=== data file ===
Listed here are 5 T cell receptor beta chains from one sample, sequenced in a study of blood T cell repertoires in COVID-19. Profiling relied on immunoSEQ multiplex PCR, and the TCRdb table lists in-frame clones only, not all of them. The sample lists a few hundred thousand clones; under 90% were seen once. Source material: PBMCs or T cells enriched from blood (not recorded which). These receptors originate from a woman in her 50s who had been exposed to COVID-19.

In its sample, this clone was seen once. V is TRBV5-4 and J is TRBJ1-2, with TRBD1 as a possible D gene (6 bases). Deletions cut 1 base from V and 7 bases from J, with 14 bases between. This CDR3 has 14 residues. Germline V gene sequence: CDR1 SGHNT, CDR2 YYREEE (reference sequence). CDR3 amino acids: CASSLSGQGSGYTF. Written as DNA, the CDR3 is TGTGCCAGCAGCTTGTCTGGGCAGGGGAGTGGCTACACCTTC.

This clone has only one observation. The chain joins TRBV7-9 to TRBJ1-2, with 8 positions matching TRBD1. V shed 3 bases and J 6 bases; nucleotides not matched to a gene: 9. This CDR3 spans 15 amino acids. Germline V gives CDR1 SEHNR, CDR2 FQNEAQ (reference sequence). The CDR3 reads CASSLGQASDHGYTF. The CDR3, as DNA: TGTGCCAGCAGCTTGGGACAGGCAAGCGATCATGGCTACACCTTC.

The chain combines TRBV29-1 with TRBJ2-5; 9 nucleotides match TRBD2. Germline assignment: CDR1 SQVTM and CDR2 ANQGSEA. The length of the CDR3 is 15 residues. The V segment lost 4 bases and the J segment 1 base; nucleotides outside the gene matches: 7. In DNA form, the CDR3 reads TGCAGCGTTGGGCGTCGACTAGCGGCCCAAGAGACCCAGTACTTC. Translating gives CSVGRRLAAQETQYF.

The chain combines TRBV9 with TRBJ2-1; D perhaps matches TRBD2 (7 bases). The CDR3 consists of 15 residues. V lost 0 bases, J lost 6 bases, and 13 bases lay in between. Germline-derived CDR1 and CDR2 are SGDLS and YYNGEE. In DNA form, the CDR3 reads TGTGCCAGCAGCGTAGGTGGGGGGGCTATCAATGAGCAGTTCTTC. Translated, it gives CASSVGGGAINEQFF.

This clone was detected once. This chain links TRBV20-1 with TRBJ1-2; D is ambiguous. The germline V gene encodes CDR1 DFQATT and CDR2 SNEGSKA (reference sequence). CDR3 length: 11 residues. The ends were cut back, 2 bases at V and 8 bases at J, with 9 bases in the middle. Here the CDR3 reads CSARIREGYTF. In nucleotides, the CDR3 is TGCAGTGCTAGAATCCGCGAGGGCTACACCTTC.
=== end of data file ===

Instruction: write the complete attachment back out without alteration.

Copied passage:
Listed here are 5 T cell receptor beta chains from one sample, sequenced in a study of blood T cell repertoires in COVID-19. Profiling relied on immunoSEQ multiplex PCR, and the TCRdb table lists in-frame clones only, not all of them. The sample lists a few hundred thousand clones; under 90% were seen once. Source material: PBMCs or T cells enriched from blood (not recorded which). These receptors originate from a woman in her 50s who had been exposed to COVID-19.

In its sample, this clone was seen once. V is TRBV5-4 and J is TRBJ1-2, with TRBD1 as a possible D gene (6 bases). Deletions cut 1 base from V and 7 bases from J, with 14 bases between. This CDR3 has 14 residues. Germline V gene sequence: CDR1 SGHNT, CDR2 YYREEE (reference sequence). CDR3 amino acids: CASSLSGQGSGYTF. Written as DNA, the CDR3 is TGTGCCAGCAGCTTGTCTGGGCAGGGGAGTGGCTACACCTTC.

This clone has only one observation. The chain joins TRBV7-9 to TRBJ1-2, with 8 positions matching TRBD1. V shed 3 bases and J 6 bases; nucleotides not matched to a gene: 9. This CDR3 spans 15 amino acids. Germline V gives CDR1 SEHNR, CDR2 FQNEAQ (reference sequence). The CDR3 reads CASSLGQASDHGYTF. The CDR3, as DNA: TGTGCCAGCAGCTTGGGACAGGCAAGCGATCATGGCTACACCTTC.

The chain combines TRBV29-1 with TRBJ2-5; 9 nucleotides match TRBD2. Germline assignment: CDR1 SQVTM and CDR2 ANQGSEA. The length of the CDR3 is 15 residues. The V segment lost 4 bases and the J segment 1 base; nucleotides outside the gene matches: 7. In DNA form, the CDR3 reads TGCAGCGTTGGGCGTCGACTAGCGGCCCAAGAGACCCAGTACTTC. Translating gives CSVGRRLAAQETQYF.

The chain combines TRBV9 with TRBJ2-1; D perhaps matches TRBD2 (7 bases). The CDR3 consists of 15 residues. V lost 0 bases, J lost 6 bases, and 13 bases lay in between. Germline-derived CDR1 and CDR2 are SGDLS and YYNGEE. In DNA form, the CDR3 reads TGTGCCAGCAGCGTAGGTGGGGGGGCTATCAATGAGCAGTTCTTC. Translated, it gives CASSVGGGAINEQFF.

This clone was detected once. This chain links TRBV20-1 with TRBJ1-2; D is ambiguous. The germline V gene encodes CDR1 DFQATT and CDR2 SNEGSKA (reference sequence). CDR3 length: 11 residues. The ends were cut back, 2 bases at V and 8 bases at J, with 9 bases in the middle. Here the CDR3 reads CSARIREGYTF. In nucleotides, the CDR3 is TGCAGTGCTAGAATCCGCGAGGGCTACACCTTC.